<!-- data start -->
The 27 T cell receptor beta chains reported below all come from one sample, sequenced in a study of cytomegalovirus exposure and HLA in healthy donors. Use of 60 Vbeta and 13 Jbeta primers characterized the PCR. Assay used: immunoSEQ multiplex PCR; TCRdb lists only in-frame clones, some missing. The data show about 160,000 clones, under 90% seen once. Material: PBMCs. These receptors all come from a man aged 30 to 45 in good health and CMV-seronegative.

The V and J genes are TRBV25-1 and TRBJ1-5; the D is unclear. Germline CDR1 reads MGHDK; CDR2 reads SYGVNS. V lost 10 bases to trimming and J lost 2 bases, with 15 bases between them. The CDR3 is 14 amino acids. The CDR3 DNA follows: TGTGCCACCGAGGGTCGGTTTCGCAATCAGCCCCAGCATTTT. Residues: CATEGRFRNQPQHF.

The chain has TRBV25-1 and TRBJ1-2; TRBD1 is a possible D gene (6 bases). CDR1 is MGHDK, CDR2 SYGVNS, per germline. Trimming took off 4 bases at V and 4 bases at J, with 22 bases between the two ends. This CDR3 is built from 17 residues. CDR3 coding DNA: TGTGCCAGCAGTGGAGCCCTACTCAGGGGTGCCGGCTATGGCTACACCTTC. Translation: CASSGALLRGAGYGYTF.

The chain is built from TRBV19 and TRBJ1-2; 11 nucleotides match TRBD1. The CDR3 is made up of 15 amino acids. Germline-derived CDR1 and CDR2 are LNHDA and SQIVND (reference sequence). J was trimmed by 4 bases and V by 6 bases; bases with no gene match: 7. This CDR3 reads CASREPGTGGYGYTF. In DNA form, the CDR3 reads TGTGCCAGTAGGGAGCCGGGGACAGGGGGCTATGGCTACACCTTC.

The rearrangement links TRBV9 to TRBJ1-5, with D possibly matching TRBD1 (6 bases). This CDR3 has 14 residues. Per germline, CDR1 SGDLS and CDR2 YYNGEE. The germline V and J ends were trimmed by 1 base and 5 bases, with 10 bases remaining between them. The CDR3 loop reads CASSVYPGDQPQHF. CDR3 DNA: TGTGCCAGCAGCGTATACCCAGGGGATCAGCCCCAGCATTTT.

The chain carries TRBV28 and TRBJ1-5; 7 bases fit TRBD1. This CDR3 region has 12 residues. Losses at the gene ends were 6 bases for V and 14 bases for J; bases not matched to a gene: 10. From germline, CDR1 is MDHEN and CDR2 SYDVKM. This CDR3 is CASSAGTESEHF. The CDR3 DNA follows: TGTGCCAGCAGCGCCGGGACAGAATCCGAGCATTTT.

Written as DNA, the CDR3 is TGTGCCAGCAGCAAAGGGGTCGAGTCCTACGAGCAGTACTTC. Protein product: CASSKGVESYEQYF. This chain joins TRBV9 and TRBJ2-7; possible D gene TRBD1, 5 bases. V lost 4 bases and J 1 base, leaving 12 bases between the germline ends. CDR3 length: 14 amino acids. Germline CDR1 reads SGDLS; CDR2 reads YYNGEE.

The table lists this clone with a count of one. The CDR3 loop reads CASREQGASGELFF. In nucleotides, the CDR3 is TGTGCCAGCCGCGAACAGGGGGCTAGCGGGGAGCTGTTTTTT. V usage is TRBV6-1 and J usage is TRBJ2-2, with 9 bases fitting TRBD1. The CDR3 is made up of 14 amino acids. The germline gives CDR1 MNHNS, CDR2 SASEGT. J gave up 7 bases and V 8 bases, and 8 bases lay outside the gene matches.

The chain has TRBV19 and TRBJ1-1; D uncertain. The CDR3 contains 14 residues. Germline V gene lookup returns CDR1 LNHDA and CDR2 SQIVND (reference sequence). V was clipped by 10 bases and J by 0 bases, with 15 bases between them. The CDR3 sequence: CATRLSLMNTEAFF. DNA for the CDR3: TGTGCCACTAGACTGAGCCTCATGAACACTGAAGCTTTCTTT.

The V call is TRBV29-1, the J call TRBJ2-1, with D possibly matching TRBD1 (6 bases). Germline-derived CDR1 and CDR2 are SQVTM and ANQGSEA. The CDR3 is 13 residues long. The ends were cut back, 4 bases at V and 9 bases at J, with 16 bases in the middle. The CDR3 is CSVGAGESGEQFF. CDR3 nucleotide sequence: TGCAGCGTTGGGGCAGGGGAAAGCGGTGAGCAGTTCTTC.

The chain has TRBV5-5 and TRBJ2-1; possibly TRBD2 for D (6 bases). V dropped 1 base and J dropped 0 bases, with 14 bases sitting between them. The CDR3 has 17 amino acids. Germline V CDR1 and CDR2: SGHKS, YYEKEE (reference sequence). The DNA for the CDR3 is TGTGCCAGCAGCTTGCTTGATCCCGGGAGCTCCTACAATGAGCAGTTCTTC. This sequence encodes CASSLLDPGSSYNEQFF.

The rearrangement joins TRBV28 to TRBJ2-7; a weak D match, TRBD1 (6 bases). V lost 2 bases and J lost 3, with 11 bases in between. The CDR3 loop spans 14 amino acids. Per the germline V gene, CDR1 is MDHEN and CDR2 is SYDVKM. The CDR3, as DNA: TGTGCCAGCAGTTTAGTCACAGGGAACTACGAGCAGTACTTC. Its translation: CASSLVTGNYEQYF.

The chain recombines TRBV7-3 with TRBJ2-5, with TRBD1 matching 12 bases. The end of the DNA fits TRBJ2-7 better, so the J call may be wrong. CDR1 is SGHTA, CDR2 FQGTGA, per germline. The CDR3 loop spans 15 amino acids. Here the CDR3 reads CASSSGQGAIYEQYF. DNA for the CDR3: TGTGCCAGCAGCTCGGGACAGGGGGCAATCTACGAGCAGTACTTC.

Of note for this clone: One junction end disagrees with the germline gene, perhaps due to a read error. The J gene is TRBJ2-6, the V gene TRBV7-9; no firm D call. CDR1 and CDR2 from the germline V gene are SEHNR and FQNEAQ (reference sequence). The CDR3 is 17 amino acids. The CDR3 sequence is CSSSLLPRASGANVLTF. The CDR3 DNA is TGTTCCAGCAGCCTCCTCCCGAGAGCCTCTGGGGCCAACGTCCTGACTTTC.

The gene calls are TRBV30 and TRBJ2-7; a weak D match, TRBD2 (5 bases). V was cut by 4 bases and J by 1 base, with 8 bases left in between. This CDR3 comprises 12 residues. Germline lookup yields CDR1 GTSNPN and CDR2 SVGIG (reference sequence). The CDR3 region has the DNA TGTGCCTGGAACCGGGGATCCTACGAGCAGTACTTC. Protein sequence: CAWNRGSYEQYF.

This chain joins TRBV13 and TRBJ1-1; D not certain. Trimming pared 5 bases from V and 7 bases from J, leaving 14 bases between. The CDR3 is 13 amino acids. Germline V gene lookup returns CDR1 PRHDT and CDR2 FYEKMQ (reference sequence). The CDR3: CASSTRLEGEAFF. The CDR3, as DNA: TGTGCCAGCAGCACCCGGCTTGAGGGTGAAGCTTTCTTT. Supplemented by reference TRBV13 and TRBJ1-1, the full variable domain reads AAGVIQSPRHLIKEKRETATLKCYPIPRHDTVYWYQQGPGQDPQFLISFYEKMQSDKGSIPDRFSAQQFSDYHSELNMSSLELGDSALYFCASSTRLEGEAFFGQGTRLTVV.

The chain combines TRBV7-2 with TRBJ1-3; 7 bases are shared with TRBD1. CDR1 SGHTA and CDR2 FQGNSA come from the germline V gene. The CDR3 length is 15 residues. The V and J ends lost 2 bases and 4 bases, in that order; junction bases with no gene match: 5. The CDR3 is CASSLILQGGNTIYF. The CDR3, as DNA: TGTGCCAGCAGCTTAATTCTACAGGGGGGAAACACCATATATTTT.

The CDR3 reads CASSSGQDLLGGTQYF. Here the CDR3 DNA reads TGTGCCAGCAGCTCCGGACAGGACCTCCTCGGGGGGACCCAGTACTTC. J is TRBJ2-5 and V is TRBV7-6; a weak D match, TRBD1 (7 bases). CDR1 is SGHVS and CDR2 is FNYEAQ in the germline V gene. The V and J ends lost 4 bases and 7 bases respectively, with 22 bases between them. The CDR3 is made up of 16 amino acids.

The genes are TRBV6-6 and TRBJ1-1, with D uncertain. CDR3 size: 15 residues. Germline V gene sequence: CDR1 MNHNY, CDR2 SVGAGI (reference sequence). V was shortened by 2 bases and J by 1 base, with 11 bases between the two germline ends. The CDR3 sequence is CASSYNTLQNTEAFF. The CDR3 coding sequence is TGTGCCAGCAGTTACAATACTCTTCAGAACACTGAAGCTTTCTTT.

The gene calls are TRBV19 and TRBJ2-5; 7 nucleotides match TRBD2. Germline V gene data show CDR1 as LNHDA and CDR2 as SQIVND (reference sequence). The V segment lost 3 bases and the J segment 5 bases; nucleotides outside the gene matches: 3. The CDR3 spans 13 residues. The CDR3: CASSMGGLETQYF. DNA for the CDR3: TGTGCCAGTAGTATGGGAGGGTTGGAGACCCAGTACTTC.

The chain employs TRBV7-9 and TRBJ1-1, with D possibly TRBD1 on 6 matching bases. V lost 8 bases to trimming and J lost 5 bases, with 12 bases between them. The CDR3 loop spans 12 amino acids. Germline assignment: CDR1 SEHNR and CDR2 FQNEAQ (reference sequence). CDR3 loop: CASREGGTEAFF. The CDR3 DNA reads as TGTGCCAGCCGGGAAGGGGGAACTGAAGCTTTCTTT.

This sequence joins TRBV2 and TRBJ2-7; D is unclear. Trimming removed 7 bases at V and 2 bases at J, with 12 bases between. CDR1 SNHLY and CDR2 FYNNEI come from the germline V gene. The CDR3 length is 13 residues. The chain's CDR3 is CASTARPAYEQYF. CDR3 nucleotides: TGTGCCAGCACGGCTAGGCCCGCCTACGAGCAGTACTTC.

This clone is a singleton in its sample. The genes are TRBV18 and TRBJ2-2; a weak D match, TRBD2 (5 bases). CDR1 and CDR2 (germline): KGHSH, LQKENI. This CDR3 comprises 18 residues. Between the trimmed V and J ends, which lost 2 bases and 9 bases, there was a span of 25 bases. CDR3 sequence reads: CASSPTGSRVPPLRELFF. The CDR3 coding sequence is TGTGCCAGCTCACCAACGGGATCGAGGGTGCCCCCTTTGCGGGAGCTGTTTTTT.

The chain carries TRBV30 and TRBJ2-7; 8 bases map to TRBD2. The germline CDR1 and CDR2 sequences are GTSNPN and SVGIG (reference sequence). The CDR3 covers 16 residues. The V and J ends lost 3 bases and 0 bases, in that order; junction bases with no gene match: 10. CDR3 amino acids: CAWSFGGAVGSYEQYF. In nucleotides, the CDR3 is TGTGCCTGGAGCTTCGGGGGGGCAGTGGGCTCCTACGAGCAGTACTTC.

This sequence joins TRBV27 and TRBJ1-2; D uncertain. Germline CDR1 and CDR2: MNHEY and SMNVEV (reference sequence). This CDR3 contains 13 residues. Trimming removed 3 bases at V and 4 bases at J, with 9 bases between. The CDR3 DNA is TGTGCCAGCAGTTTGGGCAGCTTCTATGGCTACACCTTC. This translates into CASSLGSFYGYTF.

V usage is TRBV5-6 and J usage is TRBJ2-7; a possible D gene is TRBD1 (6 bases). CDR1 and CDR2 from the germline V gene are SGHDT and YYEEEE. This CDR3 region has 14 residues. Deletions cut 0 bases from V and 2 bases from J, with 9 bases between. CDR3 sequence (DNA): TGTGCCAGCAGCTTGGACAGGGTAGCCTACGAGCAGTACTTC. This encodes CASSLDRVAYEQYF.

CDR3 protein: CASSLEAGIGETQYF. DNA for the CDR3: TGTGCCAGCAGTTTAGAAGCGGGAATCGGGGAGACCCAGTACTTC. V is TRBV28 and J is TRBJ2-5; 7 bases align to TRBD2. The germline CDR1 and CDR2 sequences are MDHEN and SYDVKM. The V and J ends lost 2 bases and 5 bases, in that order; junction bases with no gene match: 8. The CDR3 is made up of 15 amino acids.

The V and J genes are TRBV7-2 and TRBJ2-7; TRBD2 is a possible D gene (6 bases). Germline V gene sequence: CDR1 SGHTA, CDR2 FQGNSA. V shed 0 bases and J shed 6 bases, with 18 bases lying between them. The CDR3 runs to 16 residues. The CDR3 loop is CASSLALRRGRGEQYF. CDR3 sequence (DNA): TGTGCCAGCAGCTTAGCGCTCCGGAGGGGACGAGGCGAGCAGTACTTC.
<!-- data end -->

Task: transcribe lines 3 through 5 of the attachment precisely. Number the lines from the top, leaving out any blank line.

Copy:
The chain has TRBV25-1 and TRBJ1-2; TRBD1 is a possible D gene (6 bases). CDR1 is MGHDK, CDR2 SYGVNS, per germline. Trimming took off 4 bases at V and 4 bases at J, with 22 bases between the two ends. This CDR3 is built from 17 residues. CDR3 coding DNA: TGTGCCAGCAGTGGAGCCCTACTCAGGGGTGCCGGCTATGGCTACACCTTC. Translation: CASSGALLRGAGYGYTF.

The chain is built from TRBV19 and TRBJ1-2; 11 nucleotides match TRBD1. The CDR3 is made up of 15 amino acids. Germline-derived CDR1 and CDR2 are LNHDA and SQIVND (reference sequence). J was trimmed by 4 bases and V by 6 bases; bases with no gene match: 7. This CDR3 reads CASREPGTGGYGYTF. In DNA form, the CDR3 reads TGTGCCAGTAGGGAGCCGGGGACAGGGGGCTATGGCTACACCTTC.

The rearrangement links TRBV9 to TRBJ1-5, with D possibly matching TRBD1 (6 bases). This CDR3 has 14 residues. Per germline, CDR1 SGDLS and CDR2 YYNGEE. The germline V and J ends were trimmed by 1 base and 5 bases, with 10 bases remaining between them. The CDR3 loop reads CASSVYPGDQPQHF. CDR3 DNA: TGTGCCAGCAGCGTATACCCAGGGGATCAGCCCCAGCATTTT.